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What You Can Buy for...$8 Million

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Independently Wealthy: One of the few freestanding houses on Central Park West tops $8 million.  



















Ever since the masters of the Universe learned in November that their bonuses were returning, Dolly Lenz, a powerhouse broker and managing director at Douglas Elliman, has been showing properties nonstop. “When they found out they had two or three million extra to play with, they came out with a vengeance,” she says. As we speak, she fishes out her BlackBerry to check the messages, and the screen says it all: OVERLOAD.

Call it divine retribution, whereby the rich and powerful face a version of the same problem plaguing buyers who can only afford dinky studios in Murray Hill or Washington Heights: There’s nothing to buy. “I have three clients who would pay anything if they could find exactly what they want—which is a Fifth Avenue apartment with a view of Central Park that clears the trees, is at least 3,000 square feet, and has outdoor space—and there’s nothing,” says Sharon Baum, director of the exclusive-properties division at Corcoran. “In one deal, I had seven bidders, and in another deal three,” adds Kathryn Korte, executive vice-president at Sotheby’s Manhattan Brokerage.

Take broker Reba Miller’s client, who wanted at least 4,000 square feet, a library, and a grand space that hadn’t been chopped up. Miller showed him an apartment at 93rd and Park in Carnegie Hill for $8.5 million. He did the math and realized the apartment would cost him more than $2,000 per square foot, and although he had plenty of cash, “it was such sticker shock for him that he couldn’t pull the trigger,” Miller says. Somebody else did. “Now he can’t find what he’s looking for.”

So does money buy everything? Close, but not quite. “The people in the six-rooms are trading up to the eights, the eights to the tens, the tens to the twelves,” says Baum. As ever, $8 million buys 4,000 prime square feet, most of them in the classic prewar co-ops lining Central Park and Park Avenue. “There are so few large apartments in New York that have a footprint larger than that,” says Baum. “They’re buying style,” agrees Elaine Flug of Coldwell Banker Hunt Kennedy, who has a listing in the Beresford, one of the city’s best. “It’s a graciousness you can’t find anymore.”

But even buyers with deep pockets don’t get everything they want. “Reasonably so, people have high expectations. They shouldn’t have to make compromises,” says Alexa Lambert, one of Stribling’s elite brokers. “But these days they may have to.” They may have to live sans vista, for one. “A top apartment with views of Central Park on a high floor would go in the high teens,” says Hall Willkie, president of Brown Harris Stevens. “Your real showplaces that are in any sort of good condition are priced between $13 million up to more than $20 million,” says Stribling’s Kirk Henckels.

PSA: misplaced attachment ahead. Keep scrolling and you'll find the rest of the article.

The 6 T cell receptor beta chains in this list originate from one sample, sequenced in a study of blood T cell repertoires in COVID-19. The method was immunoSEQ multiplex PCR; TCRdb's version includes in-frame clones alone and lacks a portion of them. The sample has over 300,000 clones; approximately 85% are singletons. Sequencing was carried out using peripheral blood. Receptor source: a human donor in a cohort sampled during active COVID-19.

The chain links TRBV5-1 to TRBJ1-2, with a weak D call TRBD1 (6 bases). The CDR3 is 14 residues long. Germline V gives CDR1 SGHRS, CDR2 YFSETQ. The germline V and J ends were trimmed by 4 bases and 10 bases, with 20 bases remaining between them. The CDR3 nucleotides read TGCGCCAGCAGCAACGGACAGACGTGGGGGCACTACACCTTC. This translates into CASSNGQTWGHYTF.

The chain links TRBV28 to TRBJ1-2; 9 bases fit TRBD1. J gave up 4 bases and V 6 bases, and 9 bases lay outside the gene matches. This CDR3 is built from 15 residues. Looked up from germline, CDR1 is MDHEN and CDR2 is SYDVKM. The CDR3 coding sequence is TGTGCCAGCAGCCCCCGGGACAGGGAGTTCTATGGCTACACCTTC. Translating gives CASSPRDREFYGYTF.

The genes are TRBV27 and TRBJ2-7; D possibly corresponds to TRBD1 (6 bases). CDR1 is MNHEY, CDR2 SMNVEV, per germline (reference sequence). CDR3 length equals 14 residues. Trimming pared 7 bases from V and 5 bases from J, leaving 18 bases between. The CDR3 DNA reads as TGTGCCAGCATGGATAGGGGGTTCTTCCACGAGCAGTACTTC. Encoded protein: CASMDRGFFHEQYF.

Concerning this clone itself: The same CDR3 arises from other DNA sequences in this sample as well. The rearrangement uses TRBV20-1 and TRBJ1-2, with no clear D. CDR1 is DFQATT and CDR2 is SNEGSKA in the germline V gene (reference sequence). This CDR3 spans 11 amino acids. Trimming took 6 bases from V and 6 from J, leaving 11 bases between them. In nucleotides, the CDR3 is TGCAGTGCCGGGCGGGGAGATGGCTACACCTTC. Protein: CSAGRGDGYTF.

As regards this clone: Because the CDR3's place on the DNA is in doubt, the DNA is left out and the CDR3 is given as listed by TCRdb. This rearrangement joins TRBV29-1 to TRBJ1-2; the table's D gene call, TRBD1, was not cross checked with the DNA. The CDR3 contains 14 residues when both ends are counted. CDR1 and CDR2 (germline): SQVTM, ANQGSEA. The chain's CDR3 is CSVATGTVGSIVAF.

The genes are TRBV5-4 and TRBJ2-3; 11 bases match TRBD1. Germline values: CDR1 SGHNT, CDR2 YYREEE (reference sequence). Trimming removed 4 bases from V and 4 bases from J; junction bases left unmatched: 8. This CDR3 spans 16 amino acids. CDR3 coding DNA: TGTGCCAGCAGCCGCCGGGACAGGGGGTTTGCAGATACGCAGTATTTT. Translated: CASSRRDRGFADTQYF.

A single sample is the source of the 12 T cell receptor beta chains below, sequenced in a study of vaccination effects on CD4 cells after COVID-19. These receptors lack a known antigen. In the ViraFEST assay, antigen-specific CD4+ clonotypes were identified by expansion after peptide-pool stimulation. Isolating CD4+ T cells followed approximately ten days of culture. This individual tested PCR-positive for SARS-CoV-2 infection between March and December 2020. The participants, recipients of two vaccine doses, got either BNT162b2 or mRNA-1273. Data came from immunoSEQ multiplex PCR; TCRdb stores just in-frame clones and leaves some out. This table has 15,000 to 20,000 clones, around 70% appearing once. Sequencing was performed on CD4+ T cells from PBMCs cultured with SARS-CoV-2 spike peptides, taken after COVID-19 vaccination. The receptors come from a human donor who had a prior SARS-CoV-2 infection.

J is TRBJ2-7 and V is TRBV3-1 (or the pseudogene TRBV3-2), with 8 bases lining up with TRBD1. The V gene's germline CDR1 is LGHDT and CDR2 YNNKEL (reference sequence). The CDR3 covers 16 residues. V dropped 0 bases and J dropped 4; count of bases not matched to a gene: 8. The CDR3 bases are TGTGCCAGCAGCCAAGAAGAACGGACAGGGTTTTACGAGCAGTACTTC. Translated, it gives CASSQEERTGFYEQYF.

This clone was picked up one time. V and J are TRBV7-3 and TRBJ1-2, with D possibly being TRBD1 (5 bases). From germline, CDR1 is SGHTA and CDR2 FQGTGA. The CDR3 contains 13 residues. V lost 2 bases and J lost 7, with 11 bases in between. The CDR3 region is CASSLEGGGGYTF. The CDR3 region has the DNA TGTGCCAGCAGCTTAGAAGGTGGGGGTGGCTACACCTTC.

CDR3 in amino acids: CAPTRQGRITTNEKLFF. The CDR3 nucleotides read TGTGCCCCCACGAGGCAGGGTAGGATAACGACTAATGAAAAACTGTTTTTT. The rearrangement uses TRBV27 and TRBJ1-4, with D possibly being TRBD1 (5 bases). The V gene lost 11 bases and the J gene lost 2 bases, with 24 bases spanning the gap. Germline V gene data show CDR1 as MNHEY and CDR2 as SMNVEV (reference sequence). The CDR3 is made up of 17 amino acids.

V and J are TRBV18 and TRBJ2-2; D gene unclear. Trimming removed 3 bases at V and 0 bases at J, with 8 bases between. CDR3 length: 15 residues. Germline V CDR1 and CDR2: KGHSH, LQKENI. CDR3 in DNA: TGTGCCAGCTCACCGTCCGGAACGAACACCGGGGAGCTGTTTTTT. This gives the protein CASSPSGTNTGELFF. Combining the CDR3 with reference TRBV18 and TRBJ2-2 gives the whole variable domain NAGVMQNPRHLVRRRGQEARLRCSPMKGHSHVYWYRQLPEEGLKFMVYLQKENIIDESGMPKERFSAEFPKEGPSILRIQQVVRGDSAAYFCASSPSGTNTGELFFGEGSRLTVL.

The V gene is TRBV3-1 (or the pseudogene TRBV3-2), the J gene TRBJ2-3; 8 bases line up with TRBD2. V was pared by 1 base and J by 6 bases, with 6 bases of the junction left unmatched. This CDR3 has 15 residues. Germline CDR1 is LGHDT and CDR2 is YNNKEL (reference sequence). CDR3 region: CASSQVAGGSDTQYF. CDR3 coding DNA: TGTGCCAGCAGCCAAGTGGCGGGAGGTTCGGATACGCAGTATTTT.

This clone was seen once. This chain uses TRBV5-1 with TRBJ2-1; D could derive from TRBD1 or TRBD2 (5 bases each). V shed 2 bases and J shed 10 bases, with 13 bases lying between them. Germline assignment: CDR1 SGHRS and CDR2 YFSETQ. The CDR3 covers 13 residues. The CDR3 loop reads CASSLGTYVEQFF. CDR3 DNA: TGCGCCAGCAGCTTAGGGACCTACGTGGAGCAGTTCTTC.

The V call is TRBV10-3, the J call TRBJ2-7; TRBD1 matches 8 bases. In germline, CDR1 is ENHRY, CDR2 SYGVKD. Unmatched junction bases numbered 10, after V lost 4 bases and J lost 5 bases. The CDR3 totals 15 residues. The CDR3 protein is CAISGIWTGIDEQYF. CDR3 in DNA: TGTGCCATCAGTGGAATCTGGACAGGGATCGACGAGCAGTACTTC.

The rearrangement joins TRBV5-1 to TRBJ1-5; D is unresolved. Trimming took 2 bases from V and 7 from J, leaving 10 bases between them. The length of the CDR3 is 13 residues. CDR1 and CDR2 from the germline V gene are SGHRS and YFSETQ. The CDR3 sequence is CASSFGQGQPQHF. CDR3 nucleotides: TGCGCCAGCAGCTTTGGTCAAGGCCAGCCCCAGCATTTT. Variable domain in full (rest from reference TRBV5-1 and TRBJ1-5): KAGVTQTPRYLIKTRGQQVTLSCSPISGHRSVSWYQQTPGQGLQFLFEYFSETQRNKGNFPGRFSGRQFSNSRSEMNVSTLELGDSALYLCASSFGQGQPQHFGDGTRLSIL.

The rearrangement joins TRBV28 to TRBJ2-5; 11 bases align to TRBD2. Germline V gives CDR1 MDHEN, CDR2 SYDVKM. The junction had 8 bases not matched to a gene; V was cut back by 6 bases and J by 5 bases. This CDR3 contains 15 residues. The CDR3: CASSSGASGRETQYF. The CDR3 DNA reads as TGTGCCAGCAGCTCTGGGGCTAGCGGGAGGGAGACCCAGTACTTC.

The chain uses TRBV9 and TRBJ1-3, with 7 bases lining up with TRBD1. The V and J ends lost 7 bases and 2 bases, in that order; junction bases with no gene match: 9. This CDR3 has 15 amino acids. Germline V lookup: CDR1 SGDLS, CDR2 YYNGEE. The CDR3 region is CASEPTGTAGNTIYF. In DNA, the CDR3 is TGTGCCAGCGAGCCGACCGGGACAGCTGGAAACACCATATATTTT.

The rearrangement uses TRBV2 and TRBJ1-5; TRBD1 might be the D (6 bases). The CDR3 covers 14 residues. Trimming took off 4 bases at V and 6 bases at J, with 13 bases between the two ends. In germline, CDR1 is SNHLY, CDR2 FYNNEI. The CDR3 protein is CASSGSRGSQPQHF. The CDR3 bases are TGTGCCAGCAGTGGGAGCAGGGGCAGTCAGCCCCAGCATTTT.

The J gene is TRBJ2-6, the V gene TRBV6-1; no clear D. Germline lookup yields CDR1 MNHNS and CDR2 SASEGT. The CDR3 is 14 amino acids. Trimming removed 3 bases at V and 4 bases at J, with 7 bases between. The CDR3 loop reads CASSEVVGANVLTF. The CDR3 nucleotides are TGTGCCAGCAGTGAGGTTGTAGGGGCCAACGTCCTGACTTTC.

One thing $8 million won’t get you is a townhouse between Fifth and Park. “Triple-mint ones are going for double digits now,” says Corcoran’s Carrie Chiang, adding, “I have a townhouse that needs three years’ worth of renovations, and the buyer still paid over nine.” Houses sell for under $10 million on the West Side off the park, says Chiang, “but the streets aren’t as nice.”

Multimillionaires who want to avoid the hassle of the co-op process, or want a sexy new space with Miele appliances and acres of Brazilian granite, are going for high-profile buildings like One Central Park (a.k.a. Time Warner Center), One Beacon Court, and the Hubert and Sky Lofts in Tribeca. High-end buyers there get floor-to-ceiling windows, bird’s-eye views, and “the chance to live in design excellence,” says Louise Sunshine, CEO of the Sunshine Group, which markets luxury condos, including Time Warner’s. Residents are heaped with valet and butler service, as well as such fillips as refrigerated lobby storage for food and flower deliveries (at the Hubert), and in-the-building spa treatments and infinity pools (at Time Warner). They also secure bragging rights and a trophy. “It’s like buying a Ferrari for a million dollars,” says Michael Shvo, executive vice-president at Douglas Elliman.

Downtown, that kind of money buys what in this peculiar world might be called a “bargain.” Says Diane Levine, manager of the downtown office of Sotheby’s International Realty, “they’ll get lofts with eleven-to-fourteen-foot ceilings, penthouse duplexes with terraces and setbacks, especially in Tribeca, or a single-family, four- or five-story townhouse with its own backyard in Greenwich Village.”

Great Neighborhoods
Upper East Side
10 Gracie Square. Five-bedroom co-op. Approx. $8 million.
Flora Whitney Miller, daughter of Gertrude Vanderbilt Whitney, lived in this fourteen-room apartment. The building’s “history is amazing,” says Corcoran’s Sharon Baum, who sold it with Alexa Lambert. “You can still see where boats used to come up to the building.”

Upper West Side
Central Park West at 85th Street. Five-bedroom townhouse. $7.5 million.
A French bidder kept this house off the market for months, citing Swiss-bank snafus when he failed to deliver his euros. Turned out it was a con, says Carleen Spencer of Coldwell Banker Hunt Kennedy, who shared the listing with partner Rosie Ehrenkranz Cohen. When they got wise, the Frenchman vanished; in November, it finally found a real buyer.

Upper West Side
Central Park West in the mid-seventies. Five-bedroom co-op. approx. $10 million.
This fourteen-room apartment sits atop a legendary building and has unbroken views, says Alexa Lambert of Stribling & Associates. “You can see Manhattan in all four directions from huge arched windows.”


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